Most fear surrounding medical school interviews is one of two things. Either you are afraid of the unknown and don't know what will be asked and therefore you can't think of how you will answer. OR, students know they have certain things on their application that don't look as good and are afraid of what the interviewers will think of those things. STOP WORRYING, I'm going to show you how you can successfully stop worrying about both of those things and have the confidence to give a strong showing at your interview.
Every medical school interview has a few basic goals. They want to get to know you, they want to know your passions, fears, and plans. So in most interviews your will get questions similar to the following:
1. Why do you want to become a doctor?
2. Why a Doctor over other professions in or out of health care?
3. What do you want to accomplish while in medical school besides a degree?
4. What kind of medicine are you interested in? - This is not something you have to stick to but must be able to talk about it intelligently.
5. What is your greatest strength? What about weakness?
6. What would you do if you were not accepted to medical school? This is an important one because it can show a lack of interest in medicine OR it can show a foolish over dedication to medicine, you want to avoid both of those if possible.
The medical school interview is the chance that schools have to really get to know not only what you did in undergrad, but also WHY you did it. The motivation behind the choices you make may be just as important as the choices themselves to the medical school admissions committee.
While making an exhaustive list of medical school interview questions may be possible, I believe it to be detrimental to your preparation for an interview. The more you practice what you are going to say, the more your passion gets stripped from the answers. I've talked with many of the admissions committees throughout the country, and most of them prefer excitement over eloquence in the answers of the medical school interview. Keep that in mind as you prepare.
Alright, without fail I get this question from nearly everyone I talk to about getting into medical school. Here is the dirty secret. Everyone has something in their application that they view as "not adequate." Yes, even the Harvard applicant with a 4.0 and 40 MCAT sees weakness in his/her application. One of YOUR jobs is to figure out a way to make those weaknesses matter less to the schools you are applying to. Now, this sometimes is impossible. Let's say you were applying to a heavy research school with no research. Likely that weakness will not be ignored and you will not be accepted there. Therefore researching the medical school you are applying to and their "hot buttons" of things that they really seek in applicants, you can match your application with what they look for and dramatically increase your chances of acceptance. Second, and possibly more importantly, you need a way to explain your weaknesses. Why did you get that C? Why is your volunteer work lacking? etc. Make sure that you have answers to these questions before even entering the room. Your answer should contain the following formula:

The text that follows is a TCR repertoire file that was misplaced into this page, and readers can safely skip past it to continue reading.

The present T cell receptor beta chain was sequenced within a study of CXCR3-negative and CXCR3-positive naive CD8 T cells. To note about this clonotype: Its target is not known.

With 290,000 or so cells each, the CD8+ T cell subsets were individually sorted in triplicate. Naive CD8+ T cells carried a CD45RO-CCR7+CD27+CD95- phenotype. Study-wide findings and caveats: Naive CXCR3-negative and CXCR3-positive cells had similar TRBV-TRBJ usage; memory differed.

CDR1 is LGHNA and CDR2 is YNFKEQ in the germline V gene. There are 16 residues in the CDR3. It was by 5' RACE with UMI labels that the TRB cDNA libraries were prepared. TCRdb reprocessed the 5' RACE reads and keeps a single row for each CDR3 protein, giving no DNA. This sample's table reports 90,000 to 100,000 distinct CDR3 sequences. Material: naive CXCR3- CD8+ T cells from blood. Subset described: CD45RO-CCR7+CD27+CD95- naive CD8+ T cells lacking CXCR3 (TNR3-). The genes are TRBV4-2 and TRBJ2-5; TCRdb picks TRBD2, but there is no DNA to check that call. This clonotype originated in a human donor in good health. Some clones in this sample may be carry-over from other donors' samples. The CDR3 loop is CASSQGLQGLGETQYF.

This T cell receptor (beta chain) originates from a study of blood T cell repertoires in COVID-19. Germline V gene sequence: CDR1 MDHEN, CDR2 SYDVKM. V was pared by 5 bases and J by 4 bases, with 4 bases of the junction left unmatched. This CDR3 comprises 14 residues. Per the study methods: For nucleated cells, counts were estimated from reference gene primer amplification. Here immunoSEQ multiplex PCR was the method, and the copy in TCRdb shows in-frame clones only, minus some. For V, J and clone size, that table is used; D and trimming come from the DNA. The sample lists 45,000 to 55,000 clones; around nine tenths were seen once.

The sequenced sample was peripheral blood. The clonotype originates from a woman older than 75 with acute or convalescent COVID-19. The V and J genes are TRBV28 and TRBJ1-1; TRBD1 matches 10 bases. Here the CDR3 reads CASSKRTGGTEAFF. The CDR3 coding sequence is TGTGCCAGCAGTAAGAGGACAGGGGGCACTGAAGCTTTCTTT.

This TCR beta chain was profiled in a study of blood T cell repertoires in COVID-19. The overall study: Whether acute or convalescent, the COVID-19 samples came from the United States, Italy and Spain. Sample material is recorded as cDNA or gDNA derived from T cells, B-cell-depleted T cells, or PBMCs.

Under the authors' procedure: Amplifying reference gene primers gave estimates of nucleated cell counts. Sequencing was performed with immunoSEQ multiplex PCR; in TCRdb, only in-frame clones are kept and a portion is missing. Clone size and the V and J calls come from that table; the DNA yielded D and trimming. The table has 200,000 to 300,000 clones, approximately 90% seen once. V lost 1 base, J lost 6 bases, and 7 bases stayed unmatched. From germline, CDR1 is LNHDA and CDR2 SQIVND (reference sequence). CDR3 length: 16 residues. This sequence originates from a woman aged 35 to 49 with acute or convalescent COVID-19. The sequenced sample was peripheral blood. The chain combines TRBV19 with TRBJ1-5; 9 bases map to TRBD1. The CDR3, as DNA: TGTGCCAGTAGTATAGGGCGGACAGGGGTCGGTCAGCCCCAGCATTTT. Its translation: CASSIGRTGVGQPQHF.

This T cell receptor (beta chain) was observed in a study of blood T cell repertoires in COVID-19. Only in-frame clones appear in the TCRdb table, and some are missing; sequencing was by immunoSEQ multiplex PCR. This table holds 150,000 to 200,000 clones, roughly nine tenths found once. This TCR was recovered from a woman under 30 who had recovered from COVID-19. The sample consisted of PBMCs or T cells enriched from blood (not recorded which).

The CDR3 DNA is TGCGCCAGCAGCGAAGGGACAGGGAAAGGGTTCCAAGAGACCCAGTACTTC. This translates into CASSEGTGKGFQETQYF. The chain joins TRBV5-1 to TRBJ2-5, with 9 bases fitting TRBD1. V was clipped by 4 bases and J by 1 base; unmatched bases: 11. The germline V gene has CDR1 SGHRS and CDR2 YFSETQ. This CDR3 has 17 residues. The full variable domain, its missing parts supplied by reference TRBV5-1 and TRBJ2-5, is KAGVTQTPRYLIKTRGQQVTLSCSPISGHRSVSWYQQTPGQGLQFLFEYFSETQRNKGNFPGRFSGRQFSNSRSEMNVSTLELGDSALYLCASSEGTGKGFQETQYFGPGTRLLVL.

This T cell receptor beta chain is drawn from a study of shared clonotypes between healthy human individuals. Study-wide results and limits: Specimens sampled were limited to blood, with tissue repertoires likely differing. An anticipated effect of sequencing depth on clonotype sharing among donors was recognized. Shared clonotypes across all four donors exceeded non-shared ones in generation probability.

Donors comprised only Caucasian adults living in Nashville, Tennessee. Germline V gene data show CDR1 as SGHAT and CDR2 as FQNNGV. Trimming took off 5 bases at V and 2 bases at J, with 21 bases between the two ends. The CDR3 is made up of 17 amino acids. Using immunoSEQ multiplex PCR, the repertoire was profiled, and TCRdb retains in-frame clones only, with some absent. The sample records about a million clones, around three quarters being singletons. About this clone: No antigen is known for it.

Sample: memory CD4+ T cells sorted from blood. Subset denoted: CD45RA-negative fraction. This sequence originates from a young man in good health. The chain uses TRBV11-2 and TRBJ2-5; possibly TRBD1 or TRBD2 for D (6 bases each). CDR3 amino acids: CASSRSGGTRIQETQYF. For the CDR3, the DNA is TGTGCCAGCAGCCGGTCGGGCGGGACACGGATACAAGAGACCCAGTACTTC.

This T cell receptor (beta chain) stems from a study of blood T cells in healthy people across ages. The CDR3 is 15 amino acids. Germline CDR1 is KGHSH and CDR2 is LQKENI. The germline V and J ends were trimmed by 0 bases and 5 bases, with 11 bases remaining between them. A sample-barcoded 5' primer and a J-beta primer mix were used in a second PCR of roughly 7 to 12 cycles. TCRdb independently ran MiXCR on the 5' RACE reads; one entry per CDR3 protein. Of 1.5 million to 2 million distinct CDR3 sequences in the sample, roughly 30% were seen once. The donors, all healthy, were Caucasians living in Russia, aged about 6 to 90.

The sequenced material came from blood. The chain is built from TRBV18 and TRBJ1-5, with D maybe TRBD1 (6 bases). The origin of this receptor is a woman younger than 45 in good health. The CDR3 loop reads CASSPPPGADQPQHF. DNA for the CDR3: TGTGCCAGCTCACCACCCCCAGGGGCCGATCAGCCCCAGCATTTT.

1. Accept blame for your weak point on your application, it really WAS your fault after all.
2. Explain what characteristic you needed at the time that you didn't have.
3. Explain how you acquired that characteristic.
4. Explain how you use the lessons you learned in that period of growth.
5. Let them change the subject.
Let's take an example. If you got a C in organic chemistry, you might say something to the effect of...Yes, organic chemistry was my awakening (blame). I never had to work quite so hard at school as I did that semester (characteristic lacking). I remember that semester as I took organic and physics together I had to change from working a few hours a day to working 6 hours a day on school work. It was very difficult but I finally made the habit of getting all my work done on time (acquired). I know it helped because the next semester when I took physics second semester, organic second semester, and added to it biology, I got A's on all of those which was even more work (lesson).